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The post-rock of Afterlife Parade’s AWE series is achingly beautiful

February 23, 2015

Afterlife Parade started out as an artsy, experimental indie-rock group. Death & Rebirth is a wild, scattered, and often-powerful debut released in two parts. The band turned right around and dropped A Million Miles Away, which contains some of the most spot-on, adrenaline-pumping, emotion-charged pop-rock I’ve heard in years, losing some of their sweeping arrangements but amping up their melodic bonafides. Where did the tumultuous, textured, enigmatic, dramatic work go? Well, it all made its way into AWE: Volumes 1-3.

AWE is a set of three impressive five-song instrumental post-rock albums. Each of the three holds to a different theme (the passing of a day, the cycle of seasons, the span of a life), and each of the 15 songs explores a different mood of post-rock song. I know that sounds ambitious, but it’s true. What’s more impressive is that they sound seasoned in every single style. They’ve listened to a lot of post-rock, and their tunes distill a lot of post-rock ideas into (often) short spaces.

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Volume One (about the passing of a day) opens with “Dusk Whipers,” a glacially-paced but gentle tune that builds on soft keys and ambient space until it reaches its apex. It doesn’t get heavy, which leads neatly into the perky, Devotchka-esque melodies and quiet-but-insistent rhythms of “Stretching Sunlight.” Here and elsewhere, they layer individual sounds expertly to create moods.

“Mount Sol” relies heavily on pizzicato strings to give it a Balmorhea vibe, while “Day’s End” builds off tape hiss, melancholy finger-picked guitar, ephemeral keys, and ghostly voices. (It’s like a post-rock Bon Iver.) “Midnight Waltzes” closes the set with a regal, stately solo grand piano performance. It’s a gorgeous, remarkable set all on its own, and there’s still two more!

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Volume Two is a much grander affair than Volume One; where the first one was done in under 20 minutes, the follow-up is near 40 minutes long. Their interpretation of the changing of seasons is much heavier in tone than their sound of a day; Volume Two opens with the bass-heavy, ominous “Solstice” anchored by an ostinato piano line that is transformed in tone via the layers added to it (like LCD Soundsystem’s “All My Friends”). “July’s” spends several minutes developing a complex Latin-jazz percussive beat created by electronic and human drummers before transforming the connotatively-celebratory mood into an eerie soundscape that feels like a forest closing in on you.

“Fall Euphoria” is still pretty pensive at the beginning, but it transforms the uncomfortable vibes and percussive dominance of the first two tracks into a tender, beautiful piece that’s reminiscent of the Album Leaf. It’s a remarkable, deft, expert turn to move directly from one to the other through the same piece. Its wistful overtones lead into the nine-minute “Slow Cold,” which is exactly what it says on the tin. (Post-rock fans are nodding their heads.) It closes with a dissonant solo piano piece that experiments with the way that humans hear and interpret dissonance, holding out notes that don’t necessarily go together for long periods of time before resolving them. It’s basically modern classical music, and it’s remarkable. It’s not one of my favorite pieces emotionally, but musically it’s one of the most impressive.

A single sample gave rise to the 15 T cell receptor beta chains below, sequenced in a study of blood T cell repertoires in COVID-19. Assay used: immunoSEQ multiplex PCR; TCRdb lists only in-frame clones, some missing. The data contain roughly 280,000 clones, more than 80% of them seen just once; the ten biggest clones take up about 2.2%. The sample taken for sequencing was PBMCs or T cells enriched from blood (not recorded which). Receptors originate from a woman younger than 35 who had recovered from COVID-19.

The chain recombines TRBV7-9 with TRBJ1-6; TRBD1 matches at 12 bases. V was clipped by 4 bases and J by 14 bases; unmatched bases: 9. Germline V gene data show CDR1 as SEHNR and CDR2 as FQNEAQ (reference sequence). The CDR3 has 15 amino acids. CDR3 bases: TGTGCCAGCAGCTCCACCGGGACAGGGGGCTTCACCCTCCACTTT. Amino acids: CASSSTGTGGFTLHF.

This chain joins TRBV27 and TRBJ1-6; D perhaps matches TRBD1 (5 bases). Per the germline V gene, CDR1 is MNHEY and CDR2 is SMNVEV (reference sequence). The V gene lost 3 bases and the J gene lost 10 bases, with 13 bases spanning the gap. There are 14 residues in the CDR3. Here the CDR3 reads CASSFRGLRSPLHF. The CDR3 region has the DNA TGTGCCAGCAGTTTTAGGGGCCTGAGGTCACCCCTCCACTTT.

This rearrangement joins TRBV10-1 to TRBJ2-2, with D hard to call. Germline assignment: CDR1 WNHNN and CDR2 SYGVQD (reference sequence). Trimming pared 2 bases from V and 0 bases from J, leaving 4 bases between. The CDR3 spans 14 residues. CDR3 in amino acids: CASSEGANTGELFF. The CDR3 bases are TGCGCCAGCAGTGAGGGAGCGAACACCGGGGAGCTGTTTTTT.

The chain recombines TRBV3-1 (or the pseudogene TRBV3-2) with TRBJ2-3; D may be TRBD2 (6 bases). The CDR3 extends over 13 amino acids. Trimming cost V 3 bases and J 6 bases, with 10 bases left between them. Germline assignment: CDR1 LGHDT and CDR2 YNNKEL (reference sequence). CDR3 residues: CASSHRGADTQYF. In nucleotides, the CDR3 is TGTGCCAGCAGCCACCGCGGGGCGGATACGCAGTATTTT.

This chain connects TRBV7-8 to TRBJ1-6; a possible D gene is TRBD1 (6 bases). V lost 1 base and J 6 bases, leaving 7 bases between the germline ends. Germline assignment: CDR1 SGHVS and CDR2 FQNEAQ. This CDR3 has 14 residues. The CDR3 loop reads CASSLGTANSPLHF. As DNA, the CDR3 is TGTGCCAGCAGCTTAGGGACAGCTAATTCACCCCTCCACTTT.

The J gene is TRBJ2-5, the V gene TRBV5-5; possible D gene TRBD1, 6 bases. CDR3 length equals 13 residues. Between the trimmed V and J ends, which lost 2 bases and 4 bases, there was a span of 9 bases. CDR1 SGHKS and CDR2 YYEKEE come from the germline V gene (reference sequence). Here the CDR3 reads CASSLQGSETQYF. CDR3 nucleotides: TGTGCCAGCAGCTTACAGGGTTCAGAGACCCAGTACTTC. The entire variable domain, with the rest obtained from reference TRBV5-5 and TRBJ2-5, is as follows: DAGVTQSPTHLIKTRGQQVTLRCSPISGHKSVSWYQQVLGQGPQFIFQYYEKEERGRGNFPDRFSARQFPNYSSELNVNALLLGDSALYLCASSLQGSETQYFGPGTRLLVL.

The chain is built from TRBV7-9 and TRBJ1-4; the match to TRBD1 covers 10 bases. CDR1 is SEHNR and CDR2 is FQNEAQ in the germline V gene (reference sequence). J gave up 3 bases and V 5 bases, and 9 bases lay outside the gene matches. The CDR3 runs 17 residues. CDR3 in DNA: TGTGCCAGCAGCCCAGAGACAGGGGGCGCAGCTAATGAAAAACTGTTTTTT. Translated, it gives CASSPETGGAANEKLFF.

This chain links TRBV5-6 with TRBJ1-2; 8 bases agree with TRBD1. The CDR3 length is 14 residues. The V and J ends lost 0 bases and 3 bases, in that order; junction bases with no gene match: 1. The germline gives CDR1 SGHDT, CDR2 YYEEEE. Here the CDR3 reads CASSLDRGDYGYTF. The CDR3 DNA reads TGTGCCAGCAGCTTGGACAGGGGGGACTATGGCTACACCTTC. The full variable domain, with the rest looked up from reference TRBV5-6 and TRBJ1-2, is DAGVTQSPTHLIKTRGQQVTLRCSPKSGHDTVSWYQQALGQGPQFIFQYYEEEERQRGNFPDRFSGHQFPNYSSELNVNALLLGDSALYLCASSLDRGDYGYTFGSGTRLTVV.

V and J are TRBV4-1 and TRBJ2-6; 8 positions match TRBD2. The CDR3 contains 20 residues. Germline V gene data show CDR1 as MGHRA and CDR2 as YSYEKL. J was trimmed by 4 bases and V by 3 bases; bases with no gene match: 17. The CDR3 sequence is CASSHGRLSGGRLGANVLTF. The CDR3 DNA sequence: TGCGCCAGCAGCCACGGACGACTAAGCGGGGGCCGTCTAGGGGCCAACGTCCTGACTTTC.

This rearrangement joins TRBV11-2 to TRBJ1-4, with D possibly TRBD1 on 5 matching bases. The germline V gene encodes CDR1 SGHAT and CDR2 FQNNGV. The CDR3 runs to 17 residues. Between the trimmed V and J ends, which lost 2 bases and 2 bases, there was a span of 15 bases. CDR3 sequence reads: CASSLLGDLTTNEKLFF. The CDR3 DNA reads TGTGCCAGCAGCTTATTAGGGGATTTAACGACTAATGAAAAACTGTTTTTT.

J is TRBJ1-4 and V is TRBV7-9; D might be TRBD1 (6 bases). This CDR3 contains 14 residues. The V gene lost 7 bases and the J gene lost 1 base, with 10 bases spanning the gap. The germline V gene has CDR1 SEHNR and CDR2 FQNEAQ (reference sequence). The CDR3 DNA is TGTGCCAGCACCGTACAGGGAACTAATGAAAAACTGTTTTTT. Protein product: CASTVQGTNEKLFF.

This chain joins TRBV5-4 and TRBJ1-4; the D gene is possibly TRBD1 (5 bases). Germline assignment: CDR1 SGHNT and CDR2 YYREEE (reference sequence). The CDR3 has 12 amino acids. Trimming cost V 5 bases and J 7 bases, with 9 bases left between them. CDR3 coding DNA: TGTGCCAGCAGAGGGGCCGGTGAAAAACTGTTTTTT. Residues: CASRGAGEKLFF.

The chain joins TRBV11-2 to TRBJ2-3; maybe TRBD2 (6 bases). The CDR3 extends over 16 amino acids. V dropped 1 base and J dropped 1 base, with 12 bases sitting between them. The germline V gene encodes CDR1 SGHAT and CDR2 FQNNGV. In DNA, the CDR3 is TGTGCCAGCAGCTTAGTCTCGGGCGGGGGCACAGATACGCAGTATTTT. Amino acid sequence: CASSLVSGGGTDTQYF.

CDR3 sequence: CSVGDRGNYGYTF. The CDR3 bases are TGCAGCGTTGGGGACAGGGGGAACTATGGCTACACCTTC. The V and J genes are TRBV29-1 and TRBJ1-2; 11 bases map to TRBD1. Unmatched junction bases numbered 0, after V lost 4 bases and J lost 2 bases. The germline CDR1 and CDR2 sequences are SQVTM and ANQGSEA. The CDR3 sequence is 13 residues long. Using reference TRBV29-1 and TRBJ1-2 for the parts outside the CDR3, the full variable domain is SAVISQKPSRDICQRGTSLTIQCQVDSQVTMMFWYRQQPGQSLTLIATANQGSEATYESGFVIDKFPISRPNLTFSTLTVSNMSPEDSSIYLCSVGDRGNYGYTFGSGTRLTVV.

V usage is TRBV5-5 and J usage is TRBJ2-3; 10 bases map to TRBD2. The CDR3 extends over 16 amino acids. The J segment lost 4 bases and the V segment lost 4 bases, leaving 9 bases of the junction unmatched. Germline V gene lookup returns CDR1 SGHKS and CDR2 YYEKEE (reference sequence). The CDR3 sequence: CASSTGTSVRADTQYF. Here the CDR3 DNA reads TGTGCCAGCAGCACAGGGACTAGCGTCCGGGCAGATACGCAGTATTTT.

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Volume Three is quite different than the second; it barely covers 15 minutes. However, it’s the most emotionally evocative of the three for me. Covering the span of a life, it starts out with “Tippy Toes,” a 96-second tune with ukulele, toy piano, shaker and other small instruments that remind me of Lullatone’s twinkly, beautiful, but not pandering work. It’s a wonderfully charming start to the piece. “Hopscotch” is a perky tune built on guitars that is again reminiscent of Devotchka. It captures the freedom and uncomplicated joy of play in a surprisingly poignant way. A little growing up leads us to “Sixteen,” which combines confident ’80s-style electro beats and synths with some gently exploratory guitar work.

“Youngblood” is a more tentative work, scared even–showing the difficulties of growing up and getting out into the world. The sound is ambient, with bits of sound coming in and out at seemingly spontaneous times, but never sounding fully like a cohesive unit. The purposeful off-centering of the work tells a strong narrative, especially in the context of the pieces that came before it. A blaring organ starts off “Sage,” but it soon gets layers and layers of keys on top of it, turning it into a woozy, vaguely funereal dirge tinted with specks of joy. It’s a bold, risky conclusion to the release, and I like it.

The three releases in the AWE series are each incredibly beautiful. The fact that one band made music of this many varieties while also being able to throw down incredible pop-rock tunes points to an intimidating, towering talent. The songwriting is amazing; AWE is amazing; Afterlife Parade is amazing.

Stephen Carradini and friends write reviews of bands that are trying to make the next step in their careers.

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